Going in therefore my expectations were already low.  But my experience after 10 reviews during the week was very positive.  I think having done them before and knowing exactly what I wanted from them really helped.  I was there to show a new style of work and artistic and conceptually-based long term projects, to get feedback and advice and to maybe start relationships to build on in the long-term with prominent members of the art and book world of photography – an area where I haven’t had much contact in the past.  Firstly the general consensus was that the pieces worked and were strong (the Karoo project as I clearly stated from the outset was early in development and needed a lot more work but had good foundations but the Hangberg work was perceived as ready to go).

On the downside, the socio-documentary based nature of the work and South African content means that avenues especially in the gallery world in the US are limited.  I knew that already but what came out of the reviews is that it is not necessarily impossible.  What I will need to do (and something I knew before) is to start by approaching local globally esteemed galleries in South Africa and use such representation to build up interest elsewhere.  As I said when this was brought up in the reviews, I essentially want both projects to be airtight and completely ready before approaching galleries in SA and I was more at Palm Springs to get the necessary feedback and use the general consensus to help in the development of the projects.  And on that level, the reviewers connected with this approach and helped enormously.

In terms of starting relationships though I was more than pleasantly surprised with quite a few giving me their details and asking me specifically to keep them informed on developments.  One really cool guy and also large and esteemed book publisher, who I thought would not develop into much, gave me his personal mobile phone contact details and allowed me to call him for advice as the projects progress.  I think a lot of that as well has to do with the way photographers connect with the reviewers.  I was particularly relaxed and often joked with them and just talked about all things even outside photography.  I even talked about growing olive trees with the book publisher I just mentioned which is his passion now for a good 3/4 minutes of my review.  When meeting Holly Hughes (PDN Editor-in-Chief – a highly respected and important mag for us photographers based out of NY – I advise all photographers who don’t already to read it regularly for advice, great work and keeping up with what is going on with all fields in photog- it is in fact my homepage) asked what I wanted out of the review I immediately joked back – well to publish all my work of course! I didn’t obviously knowing that is not what these reviews are about.  But breaking the ice in such ways is a good way to settle in and hope to build later on a serious working relationship.  One reviewer who I particularly wanted to see and who I found out later had told someone independently he thought mine was the best portfolio he had seen, ended our pleasant session by saying ‘Now get the hell away from my desk!’ – I responded with feigned puppy dog eyes ‘But I thought you liked my work?!’ to which he replied ‘Nah – not that much – now go!’.  We both laughed as I walked away.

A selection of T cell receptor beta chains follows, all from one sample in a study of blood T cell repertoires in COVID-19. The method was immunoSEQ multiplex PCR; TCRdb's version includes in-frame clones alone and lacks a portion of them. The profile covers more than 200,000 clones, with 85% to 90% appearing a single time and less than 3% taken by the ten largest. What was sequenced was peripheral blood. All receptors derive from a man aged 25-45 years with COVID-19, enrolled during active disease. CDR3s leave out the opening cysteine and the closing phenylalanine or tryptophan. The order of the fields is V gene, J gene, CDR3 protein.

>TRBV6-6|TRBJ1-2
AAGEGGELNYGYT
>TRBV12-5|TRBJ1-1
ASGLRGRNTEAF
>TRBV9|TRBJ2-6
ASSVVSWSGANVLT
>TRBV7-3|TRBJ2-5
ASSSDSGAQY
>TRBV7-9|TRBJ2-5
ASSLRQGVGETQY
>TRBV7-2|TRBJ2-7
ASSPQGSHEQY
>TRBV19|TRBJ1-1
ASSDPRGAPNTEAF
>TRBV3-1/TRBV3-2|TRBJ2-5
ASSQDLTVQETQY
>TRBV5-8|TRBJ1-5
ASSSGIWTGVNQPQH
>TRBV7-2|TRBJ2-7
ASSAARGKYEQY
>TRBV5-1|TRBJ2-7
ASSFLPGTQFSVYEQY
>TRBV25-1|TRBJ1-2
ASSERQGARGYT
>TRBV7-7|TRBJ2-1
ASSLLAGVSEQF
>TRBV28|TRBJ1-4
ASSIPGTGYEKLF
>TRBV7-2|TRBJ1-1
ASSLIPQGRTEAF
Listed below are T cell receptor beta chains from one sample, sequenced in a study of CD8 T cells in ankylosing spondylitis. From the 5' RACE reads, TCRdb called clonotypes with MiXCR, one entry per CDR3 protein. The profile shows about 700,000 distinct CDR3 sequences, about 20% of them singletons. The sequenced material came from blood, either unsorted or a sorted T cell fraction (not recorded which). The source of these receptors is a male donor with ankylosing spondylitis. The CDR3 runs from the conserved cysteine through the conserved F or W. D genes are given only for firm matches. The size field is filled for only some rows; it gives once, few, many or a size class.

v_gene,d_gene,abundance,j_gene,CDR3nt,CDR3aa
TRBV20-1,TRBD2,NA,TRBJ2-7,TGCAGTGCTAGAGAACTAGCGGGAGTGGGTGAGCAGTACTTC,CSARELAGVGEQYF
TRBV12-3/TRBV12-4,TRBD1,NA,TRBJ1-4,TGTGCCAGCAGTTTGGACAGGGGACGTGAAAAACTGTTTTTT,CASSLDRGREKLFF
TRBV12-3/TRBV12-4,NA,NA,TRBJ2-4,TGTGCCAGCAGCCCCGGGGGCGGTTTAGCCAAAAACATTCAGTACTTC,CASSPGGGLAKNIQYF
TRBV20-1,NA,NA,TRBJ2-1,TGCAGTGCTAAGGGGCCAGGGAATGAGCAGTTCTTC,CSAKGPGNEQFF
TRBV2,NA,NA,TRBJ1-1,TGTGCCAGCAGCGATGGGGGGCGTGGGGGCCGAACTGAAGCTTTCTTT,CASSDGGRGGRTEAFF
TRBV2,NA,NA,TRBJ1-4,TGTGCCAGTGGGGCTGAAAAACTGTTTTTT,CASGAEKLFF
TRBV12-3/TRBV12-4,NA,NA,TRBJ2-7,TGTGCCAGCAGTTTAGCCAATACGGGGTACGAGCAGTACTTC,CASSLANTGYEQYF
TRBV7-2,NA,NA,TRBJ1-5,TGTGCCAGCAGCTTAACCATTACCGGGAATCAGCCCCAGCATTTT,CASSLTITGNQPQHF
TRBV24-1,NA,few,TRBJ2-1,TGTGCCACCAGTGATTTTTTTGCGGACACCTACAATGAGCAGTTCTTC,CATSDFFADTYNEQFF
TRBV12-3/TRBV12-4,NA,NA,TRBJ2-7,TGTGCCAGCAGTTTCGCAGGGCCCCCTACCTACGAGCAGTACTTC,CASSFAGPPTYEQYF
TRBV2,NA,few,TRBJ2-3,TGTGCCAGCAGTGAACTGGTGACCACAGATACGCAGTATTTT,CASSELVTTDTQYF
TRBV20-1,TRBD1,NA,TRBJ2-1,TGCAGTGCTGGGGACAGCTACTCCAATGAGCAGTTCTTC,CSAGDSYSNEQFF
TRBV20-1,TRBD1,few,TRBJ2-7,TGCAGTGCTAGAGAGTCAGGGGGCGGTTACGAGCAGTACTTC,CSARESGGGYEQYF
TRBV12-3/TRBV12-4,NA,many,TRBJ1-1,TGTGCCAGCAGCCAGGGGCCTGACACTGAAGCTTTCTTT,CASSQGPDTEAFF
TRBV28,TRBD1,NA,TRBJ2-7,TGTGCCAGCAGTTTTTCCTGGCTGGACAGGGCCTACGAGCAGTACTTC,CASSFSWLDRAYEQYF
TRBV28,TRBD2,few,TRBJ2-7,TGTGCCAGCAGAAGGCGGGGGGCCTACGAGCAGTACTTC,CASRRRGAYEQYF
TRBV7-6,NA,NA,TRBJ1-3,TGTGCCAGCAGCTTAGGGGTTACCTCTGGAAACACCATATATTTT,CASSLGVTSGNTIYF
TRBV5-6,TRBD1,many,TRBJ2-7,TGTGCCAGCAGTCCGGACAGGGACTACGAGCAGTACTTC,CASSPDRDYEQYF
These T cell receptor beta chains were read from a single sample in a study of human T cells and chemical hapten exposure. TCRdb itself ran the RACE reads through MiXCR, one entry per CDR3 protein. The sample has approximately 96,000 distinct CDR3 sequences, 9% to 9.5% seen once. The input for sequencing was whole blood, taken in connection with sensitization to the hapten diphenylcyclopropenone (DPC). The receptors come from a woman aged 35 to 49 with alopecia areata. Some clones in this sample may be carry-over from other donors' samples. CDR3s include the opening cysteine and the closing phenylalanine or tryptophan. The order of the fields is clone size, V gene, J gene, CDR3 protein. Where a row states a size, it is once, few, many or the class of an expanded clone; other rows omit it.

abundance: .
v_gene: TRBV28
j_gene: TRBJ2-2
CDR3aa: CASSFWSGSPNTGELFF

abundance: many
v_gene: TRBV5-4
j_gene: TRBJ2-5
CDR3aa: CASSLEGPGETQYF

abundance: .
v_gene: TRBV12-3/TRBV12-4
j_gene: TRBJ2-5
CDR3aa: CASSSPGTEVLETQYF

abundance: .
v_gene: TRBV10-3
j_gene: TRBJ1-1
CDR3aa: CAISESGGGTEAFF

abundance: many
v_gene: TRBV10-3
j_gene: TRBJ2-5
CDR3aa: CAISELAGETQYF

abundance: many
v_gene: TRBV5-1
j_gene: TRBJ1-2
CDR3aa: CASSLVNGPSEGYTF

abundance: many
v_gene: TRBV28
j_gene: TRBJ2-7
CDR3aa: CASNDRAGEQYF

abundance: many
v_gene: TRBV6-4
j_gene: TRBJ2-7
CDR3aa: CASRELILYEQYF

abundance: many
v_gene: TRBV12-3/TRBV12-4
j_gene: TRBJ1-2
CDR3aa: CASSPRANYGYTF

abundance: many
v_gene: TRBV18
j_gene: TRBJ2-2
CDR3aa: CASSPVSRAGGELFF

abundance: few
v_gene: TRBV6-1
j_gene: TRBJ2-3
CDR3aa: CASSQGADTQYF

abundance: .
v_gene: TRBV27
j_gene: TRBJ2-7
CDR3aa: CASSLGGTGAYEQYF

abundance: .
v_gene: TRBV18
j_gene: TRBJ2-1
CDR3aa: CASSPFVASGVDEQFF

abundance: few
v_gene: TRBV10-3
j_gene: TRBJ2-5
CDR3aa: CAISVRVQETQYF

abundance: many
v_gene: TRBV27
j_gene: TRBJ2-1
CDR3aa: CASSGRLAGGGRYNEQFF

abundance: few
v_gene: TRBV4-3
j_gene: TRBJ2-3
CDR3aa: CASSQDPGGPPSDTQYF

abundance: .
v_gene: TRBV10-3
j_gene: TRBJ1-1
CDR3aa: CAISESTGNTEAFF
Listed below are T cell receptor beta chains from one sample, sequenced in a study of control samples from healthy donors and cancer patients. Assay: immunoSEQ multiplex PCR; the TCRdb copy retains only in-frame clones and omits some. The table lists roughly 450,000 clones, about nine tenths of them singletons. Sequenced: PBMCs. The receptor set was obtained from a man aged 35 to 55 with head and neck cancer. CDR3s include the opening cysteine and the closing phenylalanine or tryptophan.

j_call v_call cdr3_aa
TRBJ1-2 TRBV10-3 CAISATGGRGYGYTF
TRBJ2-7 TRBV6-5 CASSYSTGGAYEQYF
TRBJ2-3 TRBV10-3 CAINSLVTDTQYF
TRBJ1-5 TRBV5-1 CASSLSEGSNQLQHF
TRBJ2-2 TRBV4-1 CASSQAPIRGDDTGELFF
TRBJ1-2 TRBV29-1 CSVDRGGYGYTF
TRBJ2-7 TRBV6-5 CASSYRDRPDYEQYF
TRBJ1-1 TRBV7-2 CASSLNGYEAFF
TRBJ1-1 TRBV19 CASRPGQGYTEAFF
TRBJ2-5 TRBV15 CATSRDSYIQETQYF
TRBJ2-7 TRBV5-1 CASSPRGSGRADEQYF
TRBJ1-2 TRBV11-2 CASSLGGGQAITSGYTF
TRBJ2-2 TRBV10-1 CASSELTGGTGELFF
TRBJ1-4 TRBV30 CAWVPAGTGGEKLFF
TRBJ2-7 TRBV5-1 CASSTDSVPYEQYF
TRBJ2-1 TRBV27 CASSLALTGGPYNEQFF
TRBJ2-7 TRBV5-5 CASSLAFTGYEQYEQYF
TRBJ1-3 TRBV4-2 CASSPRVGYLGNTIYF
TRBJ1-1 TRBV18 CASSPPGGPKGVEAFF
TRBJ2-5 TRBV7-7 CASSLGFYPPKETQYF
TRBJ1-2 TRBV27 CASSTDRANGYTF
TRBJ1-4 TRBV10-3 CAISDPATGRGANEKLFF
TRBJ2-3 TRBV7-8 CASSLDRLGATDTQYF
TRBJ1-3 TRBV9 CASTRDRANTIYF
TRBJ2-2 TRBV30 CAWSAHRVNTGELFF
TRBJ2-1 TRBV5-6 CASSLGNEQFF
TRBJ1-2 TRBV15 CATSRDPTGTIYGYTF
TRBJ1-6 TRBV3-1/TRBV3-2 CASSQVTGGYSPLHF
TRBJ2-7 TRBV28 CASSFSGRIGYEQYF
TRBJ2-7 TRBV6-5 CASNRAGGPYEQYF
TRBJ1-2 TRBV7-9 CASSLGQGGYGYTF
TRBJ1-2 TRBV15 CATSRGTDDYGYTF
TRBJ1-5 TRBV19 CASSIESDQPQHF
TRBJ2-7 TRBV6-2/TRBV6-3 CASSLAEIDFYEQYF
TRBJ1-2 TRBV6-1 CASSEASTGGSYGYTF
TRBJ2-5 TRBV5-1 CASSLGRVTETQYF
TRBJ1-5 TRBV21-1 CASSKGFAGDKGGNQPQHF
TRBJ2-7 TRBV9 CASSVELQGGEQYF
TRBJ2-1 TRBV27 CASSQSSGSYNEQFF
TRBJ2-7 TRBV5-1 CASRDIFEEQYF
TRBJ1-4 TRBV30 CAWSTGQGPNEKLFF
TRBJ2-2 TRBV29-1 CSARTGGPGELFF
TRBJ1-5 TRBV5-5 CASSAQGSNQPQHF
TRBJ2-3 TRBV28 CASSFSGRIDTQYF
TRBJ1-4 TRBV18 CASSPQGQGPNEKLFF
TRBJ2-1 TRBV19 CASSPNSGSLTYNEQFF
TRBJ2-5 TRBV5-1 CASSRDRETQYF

Ironically where I had most success in actual direct leads for work was the editorial side of things which I wasn’t really at the festival to focus on.  I bumped into a couple of editors I had done jobs for before (and whom I had never met in person).  It is so important – even in the inter-connected digital age to do things the old fashion way and meet face to face.  Tracey Woods of Essence Mag in particular was great to bump into.  I had shot Michelle Obama as part of the press pack for her when she visited SA a few years ago.  Had a few long chats and even pitched one of my older stories I have done (the Life After Rape portrait series).  Not saying it will be published but the interest was there and it is now up to me to follow up.